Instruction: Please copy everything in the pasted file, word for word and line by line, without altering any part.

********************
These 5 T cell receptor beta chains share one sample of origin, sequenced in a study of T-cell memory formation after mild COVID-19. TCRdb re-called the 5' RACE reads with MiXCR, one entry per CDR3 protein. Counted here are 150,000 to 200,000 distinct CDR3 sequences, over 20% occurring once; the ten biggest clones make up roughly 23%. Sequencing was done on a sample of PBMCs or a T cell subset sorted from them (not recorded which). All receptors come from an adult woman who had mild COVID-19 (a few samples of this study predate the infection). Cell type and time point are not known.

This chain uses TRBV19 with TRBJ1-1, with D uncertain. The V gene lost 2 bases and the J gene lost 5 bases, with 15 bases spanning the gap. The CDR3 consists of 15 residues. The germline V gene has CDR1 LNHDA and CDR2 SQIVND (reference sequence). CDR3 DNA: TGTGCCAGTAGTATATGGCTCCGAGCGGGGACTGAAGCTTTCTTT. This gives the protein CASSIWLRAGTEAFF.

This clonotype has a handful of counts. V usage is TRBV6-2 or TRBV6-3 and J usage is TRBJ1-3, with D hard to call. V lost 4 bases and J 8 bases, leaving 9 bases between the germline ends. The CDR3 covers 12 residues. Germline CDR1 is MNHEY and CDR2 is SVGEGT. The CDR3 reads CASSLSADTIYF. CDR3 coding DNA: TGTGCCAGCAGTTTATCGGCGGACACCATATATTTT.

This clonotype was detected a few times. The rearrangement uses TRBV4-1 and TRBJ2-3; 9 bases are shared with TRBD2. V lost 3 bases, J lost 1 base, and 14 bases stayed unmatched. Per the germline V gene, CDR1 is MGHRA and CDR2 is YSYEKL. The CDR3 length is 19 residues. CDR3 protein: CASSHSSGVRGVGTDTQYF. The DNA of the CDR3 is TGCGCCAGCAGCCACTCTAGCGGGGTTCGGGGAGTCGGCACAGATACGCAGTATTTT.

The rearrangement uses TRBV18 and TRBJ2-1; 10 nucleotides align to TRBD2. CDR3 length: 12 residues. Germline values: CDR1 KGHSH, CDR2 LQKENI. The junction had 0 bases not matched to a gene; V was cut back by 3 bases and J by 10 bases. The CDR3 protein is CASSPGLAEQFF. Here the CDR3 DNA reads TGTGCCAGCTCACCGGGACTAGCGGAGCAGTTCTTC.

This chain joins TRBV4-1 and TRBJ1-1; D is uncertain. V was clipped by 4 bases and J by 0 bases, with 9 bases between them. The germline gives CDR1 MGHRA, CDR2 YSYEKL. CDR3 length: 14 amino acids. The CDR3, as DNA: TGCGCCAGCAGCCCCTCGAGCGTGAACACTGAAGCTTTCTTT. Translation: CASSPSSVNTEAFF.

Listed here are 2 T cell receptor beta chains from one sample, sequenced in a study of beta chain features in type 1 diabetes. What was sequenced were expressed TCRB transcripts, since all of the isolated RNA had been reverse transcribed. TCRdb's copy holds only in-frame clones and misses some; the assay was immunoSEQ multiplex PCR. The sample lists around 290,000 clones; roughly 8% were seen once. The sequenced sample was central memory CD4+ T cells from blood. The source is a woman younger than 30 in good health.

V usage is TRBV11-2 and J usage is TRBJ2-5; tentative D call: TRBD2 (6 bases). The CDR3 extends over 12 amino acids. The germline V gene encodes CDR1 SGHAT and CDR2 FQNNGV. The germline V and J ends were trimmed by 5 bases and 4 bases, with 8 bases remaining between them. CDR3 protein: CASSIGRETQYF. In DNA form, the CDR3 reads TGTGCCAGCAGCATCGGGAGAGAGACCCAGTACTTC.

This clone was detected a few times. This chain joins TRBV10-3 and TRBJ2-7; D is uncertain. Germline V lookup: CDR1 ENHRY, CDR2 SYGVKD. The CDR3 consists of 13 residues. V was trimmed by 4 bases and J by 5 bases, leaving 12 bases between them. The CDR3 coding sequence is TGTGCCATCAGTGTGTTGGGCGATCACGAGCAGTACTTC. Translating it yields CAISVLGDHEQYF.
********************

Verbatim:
These 5 T cell receptor beta chains share one sample of origin, sequenced in a study of T-cell memory formation after mild COVID-19. TCRdb re-called the 5' RACE reads with MiXCR, one entry per CDR3 protein. Counted here are 150,000 to 200,000 distinct CDR3 sequences, over 20% occurring once; the ten biggest clones make up roughly 23%. Sequencing was done on a sample of PBMCs or a T cell subset sorted from them (not recorded which). All receptors come from an adult woman who had mild COVID-19 (a few samples of this study predate the infection). Cell type and time point are not known.

This chain uses TRBV19 with TRBJ1-1, with D uncertain. The V gene lost 2 bases and the J gene lost 5 bases, with 15 bases spanning the gap. The CDR3 consists of 15 residues. The germline V gene has CDR1 LNHDA and CDR2 SQIVND (reference sequence). CDR3 DNA: TGTGCCAGTAGTATATGGCTCCGAGCGGGGACTGAAGCTTTCTTT. This gives the protein CASSIWLRAGTEAFF.

This clonotype has a handful of counts. V usage is TRBV6-2 or TRBV6-3 and J usage is TRBJ1-3, with D hard to call. V lost 4 bases and J 8 bases, leaving 9 bases between the germline ends. The CDR3 covers 12 residues. Germline CDR1 is MNHEY and CDR2 is SVGEGT. The CDR3 reads CASSLSADTIYF. CDR3 coding DNA: TGTGCCAGCAGTTTATCGGCGGACACCATATATTTT.

This clonotype was detected a few times. The rearrangement uses TRBV4-1 and TRBJ2-3; 9 bases are shared with TRBD2. V lost 3 bases, J lost 1 base, and 14 bases stayed unmatched. Per the germline V gene, CDR1 is MGHRA and CDR2 is YSYEKL. The CDR3 length is 19 residues. CDR3 protein: CASSHSSGVRGVGTDTQYF. The DNA of the CDR3 is TGCGCCAGCAGCCACTCTAGCGGGGTTCGGGGAGTCGGCACAGATACGCAGTATTTT.

The rearrangement uses TRBV18 and TRBJ2-1; 10 nucleotides align to TRBD2. CDR3 length: 12 residues. Germline values: CDR1 KGHSH, CDR2 LQKENI. The junction had 0 bases not matched to a gene; V was cut back by 3 bases and J by 10 bases. The CDR3 protein is CASSPGLAEQFF. Here the CDR3 DNA reads TGTGCCAGCTCACCGGGACTAGCGGAGCAGTTCTTC.

This chain joins TRBV4-1 and TRBJ1-1; D is uncertain. V was clipped by 4 bases and J by 0 bases, with 9 bases between them. The germline gives CDR1 MGHRA, CDR2 YSYEKL. CDR3 length: 14 amino acids. The CDR3, as DNA: TGCGCCAGCAGCCCCTCGAGCGTGAACACTGAAGCTTTCTTT. Translation: CASSPSSVNTEAFF.

Listed here are 2 T cell receptor beta chains from one sample, sequenced in a study of beta chain features in type 1 diabetes. What was sequenced were expressed TCRB transcripts, since all of the isolated RNA had been reverse transcribed. TCRdb's copy holds only in-frame clones and misses some; the assay was immunoSEQ multiplex PCR. The sample lists around 290,000 clones; roughly 8% were seen once. The sequenced sample was central memory CD4+ T cells from blood. The source is a woman younger than 30 in good health.

V usage is TRBV11-2 and J usage is TRBJ2-5; tentative D call: TRBD2 (6 bases). The CDR3 extends over 12 amino acids. The germline V gene encodes CDR1 SGHAT and CDR2 FQNNGV. The germline V and J ends were trimmed by 5 bases and 4 bases, with 8 bases remaining between them. CDR3 protein: CASSIGRETQYF. In DNA form, the CDR3 reads TGTGCCAGCAGCATCGGGAGAGAGACCCAGTACTTC.

This clone was detected a few times. This chain joins TRBV10-3 and TRBJ2-7; D is uncertain. Germline V lookup: CDR1 ENHRY, CDR2 SYGVKD. The CDR3 consists of 13 residues. V was trimmed by 4 bases and J by 5 bases, leaving 12 bases between them. The CDR3 coding sequence is TGTGCCATCAGTGTGTTGGGCGATCACGAGCAGTACTTC. Translating it yields CAISVLGDHEQYF.